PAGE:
walking board capped with metal
jeanpaulmiller Posts: 2
I see metal strapping nailed on the end of boards used on UK gardening shows to cross over beds to reduce compaction. I do not see that on similar US shows and have never nailed strapping to any boards I use here in the US for similar purpose. What is the purpose of this metal strapping?
I live in west central Scotland - not where that photo is...
Looks like this:
The purpose seems to be for protecting the end grain and reducing damage. After all a scaffold board is for placing across steel poles and for walking along, sometimes carrying weight. They need to be kept in good condition and the bands help to extend the life. There is probably a lot more health and safety 'BS' in this country than the USA, but I prefer to stay out of hospital.
Because we have a gluttonous amount of wood still, I assume we just throw away the scaffolding boards earlier when we use wood. I don't know this for sure but it sounds about right and makes me sad.
Construction wood in the USA is call 2x (two by ) however that is part of a system of 'nominal sizing'. the 2 is the size the raw wood was cut before, drying, finishing passes, and edge rounding were placed on it and the wood itself is only 1.5"(38mm) thick. 'Old' houses in the USA sometimes use 'rough cut' lumber which is actually '2x4' but most 2x4s are actually 1.5x3.5 inches in size.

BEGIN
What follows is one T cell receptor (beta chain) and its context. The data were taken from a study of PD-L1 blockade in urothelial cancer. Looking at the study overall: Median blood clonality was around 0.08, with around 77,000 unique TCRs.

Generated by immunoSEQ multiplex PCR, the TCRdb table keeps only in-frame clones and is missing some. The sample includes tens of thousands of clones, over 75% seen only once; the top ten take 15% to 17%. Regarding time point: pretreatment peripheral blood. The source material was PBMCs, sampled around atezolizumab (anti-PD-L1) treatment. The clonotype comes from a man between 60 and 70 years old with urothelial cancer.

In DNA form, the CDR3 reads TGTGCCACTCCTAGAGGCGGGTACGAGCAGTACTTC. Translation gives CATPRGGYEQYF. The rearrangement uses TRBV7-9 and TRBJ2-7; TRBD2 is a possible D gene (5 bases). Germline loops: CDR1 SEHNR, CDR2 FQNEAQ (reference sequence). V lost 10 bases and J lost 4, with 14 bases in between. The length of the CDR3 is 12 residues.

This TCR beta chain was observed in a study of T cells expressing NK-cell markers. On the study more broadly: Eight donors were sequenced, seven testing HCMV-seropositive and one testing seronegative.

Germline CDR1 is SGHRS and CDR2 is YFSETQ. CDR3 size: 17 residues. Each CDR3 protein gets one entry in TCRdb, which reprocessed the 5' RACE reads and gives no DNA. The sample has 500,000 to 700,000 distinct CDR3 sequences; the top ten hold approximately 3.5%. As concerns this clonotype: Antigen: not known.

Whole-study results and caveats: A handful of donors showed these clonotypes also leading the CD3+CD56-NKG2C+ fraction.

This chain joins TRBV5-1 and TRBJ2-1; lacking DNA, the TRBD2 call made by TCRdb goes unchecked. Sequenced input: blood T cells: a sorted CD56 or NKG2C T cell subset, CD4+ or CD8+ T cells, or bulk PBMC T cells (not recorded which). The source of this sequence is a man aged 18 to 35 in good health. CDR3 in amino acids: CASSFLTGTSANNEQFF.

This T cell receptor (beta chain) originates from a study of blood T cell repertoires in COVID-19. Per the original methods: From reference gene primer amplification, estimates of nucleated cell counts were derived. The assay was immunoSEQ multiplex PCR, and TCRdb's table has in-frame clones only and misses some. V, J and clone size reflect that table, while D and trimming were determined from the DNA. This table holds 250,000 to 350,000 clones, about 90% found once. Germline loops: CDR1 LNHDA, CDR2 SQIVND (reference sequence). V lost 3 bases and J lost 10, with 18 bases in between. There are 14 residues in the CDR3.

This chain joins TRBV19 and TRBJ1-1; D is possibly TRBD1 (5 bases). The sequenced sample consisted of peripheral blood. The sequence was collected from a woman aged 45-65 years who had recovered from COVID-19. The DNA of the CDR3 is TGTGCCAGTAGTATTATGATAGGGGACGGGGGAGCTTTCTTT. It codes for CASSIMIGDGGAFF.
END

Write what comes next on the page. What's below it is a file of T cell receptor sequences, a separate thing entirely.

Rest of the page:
Construction lumber in the USA is made from pine normally. Two type of pine are generally used white pine and yellow pine. There are many species that fall in these two categories and the category white should not be confused the actually white pine species. a lot of times Douglas fir is used for white pine, affectionately known as doug-fir.
In general yellow pine is:
- stronger/ denser so it does not dent as easily. This 'soft' wood is harder then many 'hard' woods.. the hard (angiosperm) and soft (gymnosperm) monikers having to do with seed type and not the hardness of the wood. (example balsa wood is a 'hard wood')
- uptakes takes chemicals under pressure better and is used for pressure treated lumber (similar to the differences between red and white oak having more open 'straws')
- can be found in many exterior situations because of the high uptake up pressure treating which is mold inhibiting process to extend the life of the wood and the density allows it to be exposed to the world and not get all banged up looking.
white pines is:
- weaker/ less dense so it dings up easily
- because it is lighter it is generally used in house construction and not as weather resistant so is normally only used in protected environments. (I build my English Style Nicholson bench out of white pine as it is soft and will dent before my furniture projects)
There are other pines, like sugar pines and the like, but that gets into a conversation about furniture grade lumber.... which is 10 times the cost and only a crazy person would use that in a garden setting.
In the USA many people used pressure-treated lumber for raised beds (some people used cedar or untreated pine [yellow or white] for fears of chemicals in their food)
I use a normal white pine 2x6 (1.5"x5.5") to walk on. It is lighter weight and holds up my weight (180pounds) well enough over a 4 foot span. Because I store it in out of the weather, I don't need any treatments on it.
Thanks for the information on British stuff!